December was the typical blur of holiday preparation and eventual celebration.  Recognizing the small pleasures among the big took more work than usual.  It was worth the effort, though.  The end result captures some of the ways I managed to protect my sanity during the most wonderful time of the year.

Small Pleasures: December 2019

  • Klaus (Netflix original movie).  This beautifully animated movie tells the story of Santa Claus in a fresh, delightful way.  It’s poignant, magical, satisfying.  Watching it with my newly married daughter made the experience even better.  I recommend it, with kids or without.

  • Winter Solstice by Rosamund Pilcher.  This charmer of a book lifted me out of a rotten reading slump and set me down in the middle of a quaint Scottish village during a December snowstorm.  The story had everything I was looking for: engaging characters struggling through difficult circumstances but still open to friendship and love, an evocative setting perfect for Christmas, and a deeply satisfying ending.   Winter Solstice was the perfect book for December and I’ve been recommending it to anyone who will listen.  I’m also looking forward to investigating the rest of Rosamund Pilcher’s catalogue.
  • The fresh scent of a live Christmas tree.  The Fraser fir we bought as our Christmas tree this year filled our house with it’s lovely piney scent for days. That smell is the one I associate most with Christmas and I love it.  (So do the cats, who basically live under the tree for the entire month of December).

  • Watching Perry Mason with Jay.  My husband and I get on these kicks where we focus on an old TV show and watch the available seasons/episodes over the course of several months.  We did this with the original Star Trek series and have recently turned our attention to Perry Mason.  I’m enjoying the show’s plotlines but I’m loving the peek into 1950s/1960s culture and style.  Della Street is my favorite character.  She’s a smart, competent, stylish and independent woman at a time when that was rather uncommon.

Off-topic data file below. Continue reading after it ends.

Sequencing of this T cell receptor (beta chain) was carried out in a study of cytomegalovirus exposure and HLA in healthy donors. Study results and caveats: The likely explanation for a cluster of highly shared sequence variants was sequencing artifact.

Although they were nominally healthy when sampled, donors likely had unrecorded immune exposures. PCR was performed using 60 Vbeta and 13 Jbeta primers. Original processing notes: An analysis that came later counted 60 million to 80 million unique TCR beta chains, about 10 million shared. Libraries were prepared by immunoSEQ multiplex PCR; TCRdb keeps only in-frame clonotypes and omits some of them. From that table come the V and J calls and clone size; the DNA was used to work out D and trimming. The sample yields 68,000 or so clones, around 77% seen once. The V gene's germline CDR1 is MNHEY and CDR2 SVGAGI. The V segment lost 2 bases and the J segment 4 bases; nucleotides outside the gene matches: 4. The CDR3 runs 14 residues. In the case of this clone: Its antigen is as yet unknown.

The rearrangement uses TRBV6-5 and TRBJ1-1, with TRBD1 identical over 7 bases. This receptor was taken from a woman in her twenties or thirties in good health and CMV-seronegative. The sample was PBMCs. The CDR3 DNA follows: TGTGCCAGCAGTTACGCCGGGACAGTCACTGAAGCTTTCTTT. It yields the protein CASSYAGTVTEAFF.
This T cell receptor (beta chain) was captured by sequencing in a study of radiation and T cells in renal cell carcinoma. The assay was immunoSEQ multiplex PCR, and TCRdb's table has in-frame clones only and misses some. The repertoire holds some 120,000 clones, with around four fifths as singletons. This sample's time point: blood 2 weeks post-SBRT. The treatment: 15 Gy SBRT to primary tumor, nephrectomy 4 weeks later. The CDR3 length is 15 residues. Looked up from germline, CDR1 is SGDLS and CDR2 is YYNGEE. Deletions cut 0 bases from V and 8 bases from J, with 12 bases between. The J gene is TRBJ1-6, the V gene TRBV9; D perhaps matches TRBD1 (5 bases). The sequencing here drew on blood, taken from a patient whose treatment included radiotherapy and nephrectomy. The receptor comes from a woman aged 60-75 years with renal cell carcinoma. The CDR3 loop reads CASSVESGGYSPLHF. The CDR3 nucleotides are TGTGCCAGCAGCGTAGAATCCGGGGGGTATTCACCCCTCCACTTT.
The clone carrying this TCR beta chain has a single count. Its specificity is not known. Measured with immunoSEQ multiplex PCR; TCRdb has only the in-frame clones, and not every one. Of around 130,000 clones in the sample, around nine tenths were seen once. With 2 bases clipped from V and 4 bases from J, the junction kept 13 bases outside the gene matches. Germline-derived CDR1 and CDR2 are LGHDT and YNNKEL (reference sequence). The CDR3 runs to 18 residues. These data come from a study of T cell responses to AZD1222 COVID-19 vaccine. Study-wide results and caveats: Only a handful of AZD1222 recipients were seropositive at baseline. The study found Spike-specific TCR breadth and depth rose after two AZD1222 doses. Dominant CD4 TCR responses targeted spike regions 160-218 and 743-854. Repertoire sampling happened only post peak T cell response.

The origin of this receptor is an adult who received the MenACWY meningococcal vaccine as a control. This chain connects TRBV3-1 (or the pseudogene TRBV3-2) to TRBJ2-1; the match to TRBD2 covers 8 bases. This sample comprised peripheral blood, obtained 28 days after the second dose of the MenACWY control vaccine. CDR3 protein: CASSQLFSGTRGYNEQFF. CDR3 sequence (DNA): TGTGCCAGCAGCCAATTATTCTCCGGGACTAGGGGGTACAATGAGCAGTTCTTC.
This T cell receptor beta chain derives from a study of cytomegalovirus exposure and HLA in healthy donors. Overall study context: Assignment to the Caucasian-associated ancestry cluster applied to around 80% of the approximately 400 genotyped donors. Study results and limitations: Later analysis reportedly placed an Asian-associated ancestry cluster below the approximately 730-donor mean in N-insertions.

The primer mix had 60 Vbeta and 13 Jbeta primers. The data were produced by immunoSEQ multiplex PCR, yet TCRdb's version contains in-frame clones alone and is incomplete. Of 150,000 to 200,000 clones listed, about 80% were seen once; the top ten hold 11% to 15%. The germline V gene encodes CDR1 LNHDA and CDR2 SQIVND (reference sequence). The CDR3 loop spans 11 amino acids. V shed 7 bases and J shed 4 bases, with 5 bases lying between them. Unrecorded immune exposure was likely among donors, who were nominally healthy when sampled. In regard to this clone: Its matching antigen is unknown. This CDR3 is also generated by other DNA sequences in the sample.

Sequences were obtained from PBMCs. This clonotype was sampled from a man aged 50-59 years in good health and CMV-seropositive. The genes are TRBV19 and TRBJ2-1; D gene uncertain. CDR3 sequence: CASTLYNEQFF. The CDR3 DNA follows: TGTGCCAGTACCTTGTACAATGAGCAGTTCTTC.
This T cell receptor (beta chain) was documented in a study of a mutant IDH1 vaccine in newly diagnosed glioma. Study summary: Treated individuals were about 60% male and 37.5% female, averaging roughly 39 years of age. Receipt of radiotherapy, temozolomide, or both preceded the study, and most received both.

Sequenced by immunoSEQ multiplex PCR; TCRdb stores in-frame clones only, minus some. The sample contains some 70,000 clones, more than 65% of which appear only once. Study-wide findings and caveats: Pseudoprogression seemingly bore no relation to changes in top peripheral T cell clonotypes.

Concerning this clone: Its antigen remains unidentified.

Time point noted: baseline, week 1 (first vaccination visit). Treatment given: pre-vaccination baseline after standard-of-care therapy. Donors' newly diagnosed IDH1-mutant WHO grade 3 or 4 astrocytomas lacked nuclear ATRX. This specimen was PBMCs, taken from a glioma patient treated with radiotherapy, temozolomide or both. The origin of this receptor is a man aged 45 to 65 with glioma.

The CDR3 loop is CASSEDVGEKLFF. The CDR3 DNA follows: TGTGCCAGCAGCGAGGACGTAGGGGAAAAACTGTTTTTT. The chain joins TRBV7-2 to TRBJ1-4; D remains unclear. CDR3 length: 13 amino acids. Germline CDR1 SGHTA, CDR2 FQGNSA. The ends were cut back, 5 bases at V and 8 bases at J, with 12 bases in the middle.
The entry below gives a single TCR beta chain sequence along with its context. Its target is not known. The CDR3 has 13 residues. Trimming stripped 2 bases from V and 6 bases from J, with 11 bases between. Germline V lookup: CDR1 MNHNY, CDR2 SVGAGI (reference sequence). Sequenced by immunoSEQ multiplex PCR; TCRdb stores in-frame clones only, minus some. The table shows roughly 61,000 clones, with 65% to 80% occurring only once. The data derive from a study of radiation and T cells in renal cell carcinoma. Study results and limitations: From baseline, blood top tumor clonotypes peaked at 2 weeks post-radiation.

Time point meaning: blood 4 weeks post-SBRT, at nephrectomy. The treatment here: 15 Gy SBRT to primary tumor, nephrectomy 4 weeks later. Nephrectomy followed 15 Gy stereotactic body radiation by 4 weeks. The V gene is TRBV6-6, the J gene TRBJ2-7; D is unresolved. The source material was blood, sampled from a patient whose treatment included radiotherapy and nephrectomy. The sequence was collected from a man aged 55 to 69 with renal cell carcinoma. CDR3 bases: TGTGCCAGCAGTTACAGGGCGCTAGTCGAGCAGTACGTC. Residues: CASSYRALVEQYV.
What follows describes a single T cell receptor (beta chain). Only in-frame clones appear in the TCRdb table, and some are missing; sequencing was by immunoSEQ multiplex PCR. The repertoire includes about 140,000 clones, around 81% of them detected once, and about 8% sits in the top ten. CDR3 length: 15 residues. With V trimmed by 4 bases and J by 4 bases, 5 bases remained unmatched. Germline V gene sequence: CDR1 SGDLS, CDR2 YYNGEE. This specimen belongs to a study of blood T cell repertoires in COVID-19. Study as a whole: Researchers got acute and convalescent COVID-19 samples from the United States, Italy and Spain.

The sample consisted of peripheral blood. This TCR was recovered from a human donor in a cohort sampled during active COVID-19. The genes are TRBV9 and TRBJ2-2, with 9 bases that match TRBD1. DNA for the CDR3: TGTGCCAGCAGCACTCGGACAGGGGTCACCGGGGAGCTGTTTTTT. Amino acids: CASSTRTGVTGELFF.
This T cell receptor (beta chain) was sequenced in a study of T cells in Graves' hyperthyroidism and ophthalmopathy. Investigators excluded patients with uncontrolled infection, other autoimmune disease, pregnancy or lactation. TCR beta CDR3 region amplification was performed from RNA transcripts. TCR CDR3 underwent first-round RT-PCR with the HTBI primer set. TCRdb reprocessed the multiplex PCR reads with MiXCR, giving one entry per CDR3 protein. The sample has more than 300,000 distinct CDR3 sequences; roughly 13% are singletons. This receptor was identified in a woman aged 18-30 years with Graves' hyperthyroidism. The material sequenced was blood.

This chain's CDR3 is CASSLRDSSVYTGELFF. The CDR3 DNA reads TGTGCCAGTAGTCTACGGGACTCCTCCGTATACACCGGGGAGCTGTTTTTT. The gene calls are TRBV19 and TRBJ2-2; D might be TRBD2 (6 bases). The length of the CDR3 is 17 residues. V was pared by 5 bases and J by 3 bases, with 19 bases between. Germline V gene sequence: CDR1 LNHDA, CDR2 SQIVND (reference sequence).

• Felt dryer balls.  In an effort to reduce some of the cleaning chemicals I’m using in my home, I decided to try wool dryer balls in place of fabric softener.  I purchased my set from Food 52 (the cool tones) and am very happy with the softness of my laundry.  What makes the end result even better is the few drops of Mountain Rain fragrance oil (from the Fresh Summer collection by Barnhouse Blue) I add to the balls before I toss them into the dryer.  Now my laundry is soft, smells wonderful and I’m helping the environment and our skin in one very small way.

Add numerous cups of hot tea and an excess of twinkling lights and you have my personal prescription for thriving during the hectic Christmas season of 2019.  Do you have any small pleasures to share?  Please do in the comments!

Small Pleasures: Summer 2019

Summer is mellowing out and winding down.  Before I give the season a final farewell wave, I want to reflect on some of the small pleasures I’ve enjoyed over the last few months.  Routinely acknowledging the good things in my life exercises my gratitude muscle and helps me mentally end the summer on a happy note.

Small Pleasures: Summer 2019

  • Sitting on the front porch.   My front porch is the perfect place for reading a book or hanging out with my husband.  It’s comfortable and secluded and I whiled away many, many hours there this summer.
  • Orange Creamsicle smoothies.  My extended family enjoyed our biennial trip to the Outer Banks in July.  There is a smoothie shop in Corolla called Island Smoothie that makes the most delicious and refreshing Orange Creamsicle smoothies I have ever tasted.  I stopped by almost every day of our vacation for a hit of brain-freezing goodness.
  • Toy Story 4.  I was surprised by how much I loved this movie.  It is the perfect ending to a beloved Disney/Pixar franchise.